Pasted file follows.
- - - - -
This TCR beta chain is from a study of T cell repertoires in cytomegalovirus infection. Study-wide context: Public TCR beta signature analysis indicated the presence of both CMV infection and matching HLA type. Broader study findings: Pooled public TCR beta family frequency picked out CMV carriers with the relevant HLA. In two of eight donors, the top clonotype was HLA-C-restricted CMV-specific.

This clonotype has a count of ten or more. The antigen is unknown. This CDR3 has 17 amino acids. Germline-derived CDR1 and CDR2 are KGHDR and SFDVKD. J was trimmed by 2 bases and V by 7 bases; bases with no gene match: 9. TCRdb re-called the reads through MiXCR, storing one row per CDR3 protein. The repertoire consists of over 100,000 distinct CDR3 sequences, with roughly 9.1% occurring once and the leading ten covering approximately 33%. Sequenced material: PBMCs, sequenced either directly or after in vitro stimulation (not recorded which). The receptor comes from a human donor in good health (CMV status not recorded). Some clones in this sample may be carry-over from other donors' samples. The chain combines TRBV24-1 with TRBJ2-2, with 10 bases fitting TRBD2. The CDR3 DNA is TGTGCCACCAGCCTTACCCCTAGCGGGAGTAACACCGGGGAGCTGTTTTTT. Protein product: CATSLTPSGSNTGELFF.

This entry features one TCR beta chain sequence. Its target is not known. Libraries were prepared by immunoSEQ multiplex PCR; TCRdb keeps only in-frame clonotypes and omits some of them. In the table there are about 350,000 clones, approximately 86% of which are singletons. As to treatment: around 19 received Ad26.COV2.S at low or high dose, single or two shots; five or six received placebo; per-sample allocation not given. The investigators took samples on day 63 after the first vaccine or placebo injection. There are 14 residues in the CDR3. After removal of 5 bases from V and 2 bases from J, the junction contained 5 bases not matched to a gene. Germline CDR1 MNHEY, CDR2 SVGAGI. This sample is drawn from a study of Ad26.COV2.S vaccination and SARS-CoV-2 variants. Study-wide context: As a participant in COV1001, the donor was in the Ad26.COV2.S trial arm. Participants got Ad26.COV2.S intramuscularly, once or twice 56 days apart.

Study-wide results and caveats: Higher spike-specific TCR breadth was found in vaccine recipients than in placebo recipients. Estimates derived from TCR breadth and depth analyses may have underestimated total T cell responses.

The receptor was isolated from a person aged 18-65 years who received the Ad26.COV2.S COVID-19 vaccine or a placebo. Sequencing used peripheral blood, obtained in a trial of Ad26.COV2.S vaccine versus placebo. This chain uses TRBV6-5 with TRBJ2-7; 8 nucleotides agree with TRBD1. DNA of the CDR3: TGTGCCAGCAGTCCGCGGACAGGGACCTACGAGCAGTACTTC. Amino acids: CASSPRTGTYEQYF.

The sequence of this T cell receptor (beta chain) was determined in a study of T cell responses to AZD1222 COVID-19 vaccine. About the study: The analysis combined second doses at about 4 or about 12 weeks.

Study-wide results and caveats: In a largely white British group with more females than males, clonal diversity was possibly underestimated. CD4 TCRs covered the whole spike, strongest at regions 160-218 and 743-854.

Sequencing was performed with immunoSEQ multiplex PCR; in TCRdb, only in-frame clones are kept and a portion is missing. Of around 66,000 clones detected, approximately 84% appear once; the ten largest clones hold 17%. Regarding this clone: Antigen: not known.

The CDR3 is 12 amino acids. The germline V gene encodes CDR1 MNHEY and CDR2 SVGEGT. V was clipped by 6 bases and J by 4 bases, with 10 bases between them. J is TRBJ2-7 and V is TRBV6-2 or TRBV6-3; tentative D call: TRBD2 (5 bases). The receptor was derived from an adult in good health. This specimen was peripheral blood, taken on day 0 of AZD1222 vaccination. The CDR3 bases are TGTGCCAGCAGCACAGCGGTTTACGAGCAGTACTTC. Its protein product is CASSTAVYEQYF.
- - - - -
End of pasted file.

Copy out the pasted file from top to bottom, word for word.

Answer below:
This TCR beta chain is from a study of T cell repertoires in cytomegalovirus infection. Study-wide context: Public TCR beta signature analysis indicated the presence of both CMV infection and matching HLA type. Broader study findings: Pooled public TCR beta family frequency picked out CMV carriers with the relevant HLA. In two of eight donors, the top clonotype was HLA-C-restricted CMV-specific.

This clonotype has a count of ten or more. The antigen is unknown. This CDR3 has 17 amino acids. Germline-derived CDR1 and CDR2 are KGHDR and SFDVKD. J was trimmed by 2 bases and V by 7 bases; bases with no gene match: 9. TCRdb re-called the reads through MiXCR, storing one row per CDR3 protein. The repertoire consists of over 100,000 distinct CDR3 sequences, with roughly 9.1% occurring once and the leading ten covering approximately 33%. Sequenced material: PBMCs, sequenced either directly or after in vitro stimulation (not recorded which). The receptor comes from a human donor in good health (CMV status not recorded). Some clones in this sample may be carry-over from other donors' samples. The chain combines TRBV24-1 with TRBJ2-2, with 10 bases fitting TRBD2. The CDR3 DNA is TGTGCCACCAGCCTTACCCCTAGCGGGAGTAACACCGGGGAGCTGTTTTTT. Protein product: CATSLTPSGSNTGELFF.

This entry features one TCR beta chain sequence. Its target is not known. Libraries were prepared by immunoSEQ multiplex PCR; TCRdb keeps only in-frame clonotypes and omits some of them. In the table there are about 350,000 clones, approximately 86% of which are singletons. As to treatment: around 19 received Ad26.COV2.S at low or high dose, single or two shots; five or six received placebo; per-sample allocation not given. The investigators took samples on day 63 after the first vaccine or placebo injection. There are 14 residues in the CDR3. After removal of 5 bases from V and 2 bases from J, the junction contained 5 bases not matched to a gene. Germline CDR1 MNHEY, CDR2 SVGAGI. This sample is drawn from a study of Ad26.COV2.S vaccination and SARS-CoV-2 variants. Study-wide context: As a participant in COV1001, the donor was in the Ad26.COV2.S trial arm. Participants got Ad26.COV2.S intramuscularly, once or twice 56 days apart.

Study-wide results and caveats: Higher spike-specific TCR breadth was found in vaccine recipients than in placebo recipients. Estimates derived from TCR breadth and depth analyses may have underestimated total T cell responses.

The receptor was isolated from a person aged 18-65 years who received the Ad26.COV2.S COVID-19 vaccine or a placebo. Sequencing used peripheral blood, obtained in a trial of Ad26.COV2.S vaccine versus placebo. This chain uses TRBV6-5 with TRBJ2-7; 8 nucleotides agree with TRBD1. DNA of the CDR3: TGTGCCAGCAGTCCGCGGACAGGGACCTACGAGCAGTACTTC. Amino acids: CASSPRTGTYEQYF.

The sequence of this T cell receptor (beta chain) was determined in a study of T cell responses to AZD1222 COVID-19 vaccine. About the study: The analysis combined second doses at about 4 or about 12 weeks.

Study-wide results and caveats: In a largely white British group with more females than males, clonal diversity was possibly underestimated. CD4 TCRs covered the whole spike, strongest at regions 160-218 and 743-854.

Sequencing was performed with immunoSEQ multiplex PCR; in TCRdb, only in-frame clones are kept and a portion is missing. Of around 66,000 clones detected, approximately 84% appear once; the ten largest clones hold 17%. Regarding this clone: Antigen: not known.

The CDR3 is 12 amino acids. The germline V gene encodes CDR1 MNHEY and CDR2 SVGEGT. V was clipped by 6 bases and J by 4 bases, with 10 bases between them. J is TRBJ2-7 and V is TRBV6-2 or TRBV6-3; tentative D call: TRBD2 (5 bases). The receptor was derived from an adult in good health. This specimen was peripheral blood, taken on day 0 of AZD1222 vaccination. The CDR3 bases are TGTGCCAGCAGCACAGCGGTTTACGAGCAGTACTTC. Its protein product is CASSTAVYEQYF.